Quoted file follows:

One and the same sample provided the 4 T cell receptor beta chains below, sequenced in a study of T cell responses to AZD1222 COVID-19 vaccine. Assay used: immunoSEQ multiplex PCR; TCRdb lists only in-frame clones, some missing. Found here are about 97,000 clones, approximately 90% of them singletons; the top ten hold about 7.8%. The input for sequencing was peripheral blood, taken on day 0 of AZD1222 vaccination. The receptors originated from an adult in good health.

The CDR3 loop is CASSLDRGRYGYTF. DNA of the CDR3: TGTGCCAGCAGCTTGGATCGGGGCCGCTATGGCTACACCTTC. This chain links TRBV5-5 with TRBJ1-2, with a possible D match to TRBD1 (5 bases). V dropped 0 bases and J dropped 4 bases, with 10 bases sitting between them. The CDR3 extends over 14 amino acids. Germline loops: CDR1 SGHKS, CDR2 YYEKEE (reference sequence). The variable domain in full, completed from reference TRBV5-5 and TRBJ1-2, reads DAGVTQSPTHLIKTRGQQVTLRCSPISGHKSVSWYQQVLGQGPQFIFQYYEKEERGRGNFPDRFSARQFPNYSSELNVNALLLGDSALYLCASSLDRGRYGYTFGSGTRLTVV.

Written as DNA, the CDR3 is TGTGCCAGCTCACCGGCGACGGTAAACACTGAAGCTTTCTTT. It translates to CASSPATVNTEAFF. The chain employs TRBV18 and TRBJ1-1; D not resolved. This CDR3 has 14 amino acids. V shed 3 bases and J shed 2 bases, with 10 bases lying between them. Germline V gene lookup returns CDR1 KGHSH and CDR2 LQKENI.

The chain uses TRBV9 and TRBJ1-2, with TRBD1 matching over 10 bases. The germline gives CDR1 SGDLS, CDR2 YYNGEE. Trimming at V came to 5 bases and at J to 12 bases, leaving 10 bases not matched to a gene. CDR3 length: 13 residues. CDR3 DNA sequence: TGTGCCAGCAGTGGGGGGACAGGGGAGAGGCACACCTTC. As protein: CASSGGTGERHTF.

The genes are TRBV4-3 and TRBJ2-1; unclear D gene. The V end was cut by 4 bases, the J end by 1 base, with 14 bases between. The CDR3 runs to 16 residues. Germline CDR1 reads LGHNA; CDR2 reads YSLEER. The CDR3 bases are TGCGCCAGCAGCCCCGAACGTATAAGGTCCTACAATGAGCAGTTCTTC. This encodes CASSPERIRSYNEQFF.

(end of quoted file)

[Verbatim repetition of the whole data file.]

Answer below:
One and the same sample provided the 4 T cell receptor beta chains below, sequenced in a study of T cell responses to AZD1222 COVID-19 vaccine. Assay used: immunoSEQ multiplex PCR; TCRdb lists only in-frame clones, some missing. Found here are about 97,000 clones, approximately 90% of them singletons; the top ten hold about 7.8%. The input for sequencing was peripheral blood, taken on day 0 of AZD1222 vaccination. The receptors originated from an adult in good health.

The CDR3 loop is CASSLDRGRYGYTF. DNA of the CDR3: TGTGCCAGCAGCTTGGATCGGGGCCGCTATGGCTACACCTTC. This chain links TRBV5-5 with TRBJ1-2, with a possible D match to TRBD1 (5 bases). V dropped 0 bases and J dropped 4 bases, with 10 bases sitting between them. The CDR3 extends over 14 amino acids. Germline loops: CDR1 SGHKS, CDR2 YYEKEE (reference sequence). The variable domain in full, completed from reference TRBV5-5 and TRBJ1-2, reads DAGVTQSPTHLIKTRGQQVTLRCSPISGHKSVSWYQQVLGQGPQFIFQYYEKEERGRGNFPDRFSARQFPNYSSELNVNALLLGDSALYLCASSLDRGRYGYTFGSGTRLTVV.

Written as DNA, the CDR3 is TGTGCCAGCTCACCGGCGACGGTAAACACTGAAGCTTTCTTT. It translates to CASSPATVNTEAFF. The chain employs TRBV18 and TRBJ1-1; D not resolved. This CDR3 has 14 amino acids. V shed 3 bases and J shed 2 bases, with 10 bases lying between them. Germline V gene lookup returns CDR1 KGHSH and CDR2 LQKENI.

The chain uses TRBV9 and TRBJ1-2, with TRBD1 matching over 10 bases. The germline gives CDR1 SGDLS, CDR2 YYNGEE. Trimming at V came to 5 bases and at J to 12 bases, leaving 10 bases not matched to a gene. CDR3 length: 13 residues. CDR3 DNA sequence: TGTGCCAGCAGTGGGGGGACAGGGGAGAGGCACACCTTC. As protein: CASSGGTGERHTF.

The genes are TRBV4-3 and TRBJ2-1; unclear D gene. The V end was cut by 4 bases, the J end by 1 base, with 14 bases between. The CDR3 runs to 16 residues. Germline CDR1 reads LGHNA; CDR2 reads YSLEER. The CDR3 bases are TGCGCCAGCAGCCCCGAACGTATAAGGTCCTACAATGAGCAGTTCTTC. This encodes CASSPERIRSYNEQFF.